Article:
Severe weather — defined in terms of tornadoes, 1-inch diameter hail or larger and wind gusts of 58 mph or greater — has seen a general downward trend this past decade.

Since 2000, an average year in Michigan would bring 483 reports of severe weather. This past decade, we’ve received an average of 365 reports which is down 24%. The last above average year was in 2011 with 582.

2011 represented a year with a strong La Nina. I mention this because La Nina years tend to have more severe weather across the Central U.S.

We are currently in a weak La Nina, with cooler waters persisting across the eastern Pacific equatorial region:

La Nina weather patterns during the spring have been shown to increase severe weather in the Central U.S.

The question is whether that will translate north into the Great Lakes.

Though the next couple of weeks appear free of severe weather, the April through June outlook from the Climate Prediction Center indicates a wetter pattern.

The core of upper-level winds we call the jet stream migrates north during the summer and weakens. It still can be the focus for the development for summer thunderstorms.

During a La Nina summer pattern, a large ridge typically develops along the West Coast. This normally forces the jet stream to dip south across the Northern Plains and Great Lakes. As it does, it has a better chance of intersecting warm and humid Gulf moisture air, resulting in the development of thunderstorms. The stronger jet stream winds can add additional energy to the thunderstorms increasing the chance of them becoming severe.

What it boils down to is how many thunderstorms there will be and how intense they will get. Since the current state of the La Nina is forecast to remain weak, I don’t think its influence will be exceptionally strong.

Keep in mind, though, that the past several years have shown below-average numbers, with last year coming in with a total of 389 storms. I do expect an uptick closer to average this summer, which would be around 480 reports statewide.

I would also expect a better chance of straight-line wind events we call derechos. We came very close to getting one Aug. 10, 2020, after a storm pummeled Iowa and northern Illinois. Fortunately, it weakened just as it crossed Lake Michigan.

I would expect close to possibly slightly above-average tornado count.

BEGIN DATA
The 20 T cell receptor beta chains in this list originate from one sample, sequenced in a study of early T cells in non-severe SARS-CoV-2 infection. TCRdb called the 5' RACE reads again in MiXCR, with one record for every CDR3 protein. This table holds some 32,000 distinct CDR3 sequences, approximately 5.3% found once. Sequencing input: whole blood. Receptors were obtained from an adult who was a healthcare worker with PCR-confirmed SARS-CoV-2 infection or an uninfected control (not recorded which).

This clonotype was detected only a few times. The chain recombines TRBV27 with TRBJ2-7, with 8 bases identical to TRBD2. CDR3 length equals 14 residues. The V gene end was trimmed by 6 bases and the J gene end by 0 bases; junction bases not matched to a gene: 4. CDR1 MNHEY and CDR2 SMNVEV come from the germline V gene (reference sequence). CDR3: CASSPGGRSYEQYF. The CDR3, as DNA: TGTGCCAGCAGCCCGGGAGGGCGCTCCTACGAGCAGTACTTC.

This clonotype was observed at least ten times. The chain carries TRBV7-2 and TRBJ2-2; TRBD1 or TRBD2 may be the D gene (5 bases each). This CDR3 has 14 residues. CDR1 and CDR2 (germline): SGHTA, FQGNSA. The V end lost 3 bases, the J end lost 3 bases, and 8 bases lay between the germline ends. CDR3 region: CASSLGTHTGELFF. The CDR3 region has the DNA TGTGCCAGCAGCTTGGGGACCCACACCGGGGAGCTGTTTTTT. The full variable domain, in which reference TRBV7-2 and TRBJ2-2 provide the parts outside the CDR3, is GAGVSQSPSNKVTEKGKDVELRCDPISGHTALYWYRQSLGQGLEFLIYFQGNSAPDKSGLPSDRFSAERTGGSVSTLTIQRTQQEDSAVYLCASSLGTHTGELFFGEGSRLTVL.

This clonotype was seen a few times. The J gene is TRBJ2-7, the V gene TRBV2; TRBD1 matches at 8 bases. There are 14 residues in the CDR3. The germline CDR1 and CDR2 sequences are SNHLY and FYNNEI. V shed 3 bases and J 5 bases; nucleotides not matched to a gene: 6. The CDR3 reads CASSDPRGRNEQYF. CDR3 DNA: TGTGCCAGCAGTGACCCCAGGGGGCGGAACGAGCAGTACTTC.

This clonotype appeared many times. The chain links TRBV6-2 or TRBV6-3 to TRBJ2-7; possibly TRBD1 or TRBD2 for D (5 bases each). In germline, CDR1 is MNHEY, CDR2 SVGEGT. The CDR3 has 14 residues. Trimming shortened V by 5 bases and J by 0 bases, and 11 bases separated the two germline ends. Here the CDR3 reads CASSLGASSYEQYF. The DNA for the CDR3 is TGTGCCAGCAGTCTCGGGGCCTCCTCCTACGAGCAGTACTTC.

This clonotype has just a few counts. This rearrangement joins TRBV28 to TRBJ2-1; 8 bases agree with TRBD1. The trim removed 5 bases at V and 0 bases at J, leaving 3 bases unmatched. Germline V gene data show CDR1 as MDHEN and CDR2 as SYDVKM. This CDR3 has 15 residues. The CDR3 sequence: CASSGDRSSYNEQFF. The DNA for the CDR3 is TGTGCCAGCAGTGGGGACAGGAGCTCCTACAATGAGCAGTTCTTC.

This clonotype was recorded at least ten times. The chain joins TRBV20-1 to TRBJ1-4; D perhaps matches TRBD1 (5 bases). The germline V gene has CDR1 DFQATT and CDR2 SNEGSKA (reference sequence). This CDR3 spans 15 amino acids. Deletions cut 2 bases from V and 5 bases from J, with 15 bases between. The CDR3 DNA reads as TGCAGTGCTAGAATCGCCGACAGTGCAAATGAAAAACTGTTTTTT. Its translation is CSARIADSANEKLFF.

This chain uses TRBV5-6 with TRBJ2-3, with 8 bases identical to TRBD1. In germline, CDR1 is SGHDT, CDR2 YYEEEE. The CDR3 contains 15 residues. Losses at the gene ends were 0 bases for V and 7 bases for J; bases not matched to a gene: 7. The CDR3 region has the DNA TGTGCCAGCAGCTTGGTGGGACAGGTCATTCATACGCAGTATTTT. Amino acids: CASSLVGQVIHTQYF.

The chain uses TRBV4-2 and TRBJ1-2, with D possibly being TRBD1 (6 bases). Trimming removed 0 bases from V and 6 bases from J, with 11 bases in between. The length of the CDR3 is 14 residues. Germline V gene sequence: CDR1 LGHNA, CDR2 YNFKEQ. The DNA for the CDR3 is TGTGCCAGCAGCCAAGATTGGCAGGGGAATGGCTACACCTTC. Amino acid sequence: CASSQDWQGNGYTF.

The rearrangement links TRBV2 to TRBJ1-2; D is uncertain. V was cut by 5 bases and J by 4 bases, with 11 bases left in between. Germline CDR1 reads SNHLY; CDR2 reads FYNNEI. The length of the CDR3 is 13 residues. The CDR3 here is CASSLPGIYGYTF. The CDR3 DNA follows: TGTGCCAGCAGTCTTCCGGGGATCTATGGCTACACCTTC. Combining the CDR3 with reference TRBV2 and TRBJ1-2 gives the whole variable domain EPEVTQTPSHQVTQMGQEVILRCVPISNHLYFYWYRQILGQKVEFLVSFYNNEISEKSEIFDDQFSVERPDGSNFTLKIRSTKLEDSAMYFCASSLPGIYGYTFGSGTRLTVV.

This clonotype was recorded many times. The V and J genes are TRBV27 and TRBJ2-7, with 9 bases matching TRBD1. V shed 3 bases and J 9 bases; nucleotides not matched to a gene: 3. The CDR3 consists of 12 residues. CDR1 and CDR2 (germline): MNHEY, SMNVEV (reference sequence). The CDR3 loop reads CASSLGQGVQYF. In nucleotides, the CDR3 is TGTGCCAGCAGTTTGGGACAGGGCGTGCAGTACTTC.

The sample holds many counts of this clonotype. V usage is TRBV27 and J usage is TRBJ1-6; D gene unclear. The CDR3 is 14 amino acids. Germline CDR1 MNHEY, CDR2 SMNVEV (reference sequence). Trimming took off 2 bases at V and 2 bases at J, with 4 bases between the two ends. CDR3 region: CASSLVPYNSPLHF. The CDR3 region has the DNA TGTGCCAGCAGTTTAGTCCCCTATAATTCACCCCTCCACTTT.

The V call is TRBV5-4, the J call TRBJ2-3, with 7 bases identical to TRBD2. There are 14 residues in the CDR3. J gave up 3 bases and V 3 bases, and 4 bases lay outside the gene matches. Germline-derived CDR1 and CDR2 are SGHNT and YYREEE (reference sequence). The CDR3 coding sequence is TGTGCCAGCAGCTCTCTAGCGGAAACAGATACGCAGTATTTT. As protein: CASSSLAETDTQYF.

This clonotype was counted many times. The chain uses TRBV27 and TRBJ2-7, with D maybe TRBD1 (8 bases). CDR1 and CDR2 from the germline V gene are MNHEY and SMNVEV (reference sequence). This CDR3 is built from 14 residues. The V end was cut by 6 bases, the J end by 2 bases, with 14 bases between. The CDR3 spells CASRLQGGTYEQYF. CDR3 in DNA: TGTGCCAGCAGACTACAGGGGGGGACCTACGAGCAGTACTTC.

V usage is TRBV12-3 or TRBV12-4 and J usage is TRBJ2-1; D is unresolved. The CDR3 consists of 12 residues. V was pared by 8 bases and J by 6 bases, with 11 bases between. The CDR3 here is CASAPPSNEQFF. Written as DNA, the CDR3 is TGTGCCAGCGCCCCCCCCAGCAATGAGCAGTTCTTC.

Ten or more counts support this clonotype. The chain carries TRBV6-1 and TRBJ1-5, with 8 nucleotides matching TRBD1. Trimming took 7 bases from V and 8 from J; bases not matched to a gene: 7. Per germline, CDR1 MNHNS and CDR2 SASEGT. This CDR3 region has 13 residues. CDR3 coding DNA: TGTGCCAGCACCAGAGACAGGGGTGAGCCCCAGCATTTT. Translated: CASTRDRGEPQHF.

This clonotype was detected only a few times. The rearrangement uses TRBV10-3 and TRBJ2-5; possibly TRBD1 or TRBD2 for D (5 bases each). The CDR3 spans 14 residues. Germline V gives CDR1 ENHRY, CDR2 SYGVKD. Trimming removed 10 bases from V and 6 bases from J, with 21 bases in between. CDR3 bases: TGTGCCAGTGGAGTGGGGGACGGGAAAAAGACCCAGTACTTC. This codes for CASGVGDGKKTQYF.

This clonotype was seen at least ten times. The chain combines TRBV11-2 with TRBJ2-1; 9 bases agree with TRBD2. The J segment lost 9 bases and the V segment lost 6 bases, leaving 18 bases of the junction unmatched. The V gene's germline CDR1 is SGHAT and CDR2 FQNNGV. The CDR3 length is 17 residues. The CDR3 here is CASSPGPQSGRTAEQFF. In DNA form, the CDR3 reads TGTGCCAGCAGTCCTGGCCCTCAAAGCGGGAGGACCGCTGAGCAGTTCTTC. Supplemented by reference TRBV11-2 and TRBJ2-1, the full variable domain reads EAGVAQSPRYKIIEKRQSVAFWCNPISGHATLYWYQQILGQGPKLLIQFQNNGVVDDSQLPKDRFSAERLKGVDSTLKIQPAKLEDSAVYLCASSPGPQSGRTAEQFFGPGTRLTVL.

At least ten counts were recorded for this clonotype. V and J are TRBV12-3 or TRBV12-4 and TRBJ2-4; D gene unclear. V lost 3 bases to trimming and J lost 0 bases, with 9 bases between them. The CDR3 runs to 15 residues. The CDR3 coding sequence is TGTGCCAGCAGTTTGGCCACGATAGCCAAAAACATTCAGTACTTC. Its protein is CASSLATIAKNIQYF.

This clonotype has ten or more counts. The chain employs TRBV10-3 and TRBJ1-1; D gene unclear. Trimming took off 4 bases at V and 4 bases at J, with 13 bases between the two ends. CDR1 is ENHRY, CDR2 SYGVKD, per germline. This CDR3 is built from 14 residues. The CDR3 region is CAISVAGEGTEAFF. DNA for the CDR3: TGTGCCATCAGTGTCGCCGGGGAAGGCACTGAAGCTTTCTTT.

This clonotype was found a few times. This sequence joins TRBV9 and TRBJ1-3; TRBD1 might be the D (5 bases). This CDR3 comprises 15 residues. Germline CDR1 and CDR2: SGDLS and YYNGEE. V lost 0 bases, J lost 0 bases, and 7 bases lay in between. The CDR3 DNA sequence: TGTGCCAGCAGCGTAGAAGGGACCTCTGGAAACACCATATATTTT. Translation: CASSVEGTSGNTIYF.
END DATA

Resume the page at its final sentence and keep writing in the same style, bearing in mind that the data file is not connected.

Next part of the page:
Thunderstorms and severe weather are inevitable across Michigan. With an average of 35 to 40 thunderstorms per year, we always have to be on the lookout.

You can always count on Storm Team 8 to help guide you and your family when severe weather threatens.

—Storm Team 8 meteorologist Matt Kirkwood


The high water levels on Lake Michigan have led to major concerns over the past few years. Record low water levels were recorded in 2013, then several years with above-average precipitation across the Great Lakes basin led to record high water levels in 2020.

Oval Beach in Saugatuck on July 27, 2021. (Luke Stier/WOOD TV8)

Though water levels are no longer in record-breaking territory, they will remain high this summer.

According to Deanna Apps, a physical scientist with the Detroit District of the U.S Army Corps of Engineers, the water levels on Lake Michigan are about 11 inches lower than last year.

There has been lower-than-average precipitation across the basin in recent months, which reduced the runoff. Consequently, the seasonal decline in water levels has been greater than average this year.

The water levels usually begin to rise in the late spring and the rise continues into the summer. Late summer or early fall is when water levels typically begin to decline. This means that the current water levels on Lake Michigan are likely at their lowest for this year, and the seasonal rise will begin soon.

2019 set the stage for the record high water levels in 2020. Apps explained that 2019 was a wet year with a large spring rise and an extremely small seasonal decline, so we entered 2020 with very high water levels. Monthly water level records were broken eight months in a row in 2020, from January through August.

Thankfully, water levels are not forecast to break any records this summer.

The U.S. Army Corps of Engineers Detroit District issues a 6-month water level forecast each month. The current outlook goes through September. It suggests water levels will stay below the levels last year by about a foot, but they will still be high. Apps expects the water levels to stay around 1.5 to 2 feet above average.

(Courtesy the U.S. Army Corps of Engineers Detroit District)

It’s hard to say if a rapid swing in water levels like the one between 2013 and 2020 will happen again. According to Apps, water levels are hugely dependent on meteorological conditions. In the same way we can’t forecast the weather years in advance, it’s hard to know where water levels will be years in advance.

Even though water levels will be lower this year, they will still be significantly higher than average. We’ll continue to monitor the levels and their impact on the lakeshore.

Tunnel Park on Lake Michigan in April 2021. (Nick Ponton/WOOD TV8)

—Storm Team 8 meteorologist Emily Schuitema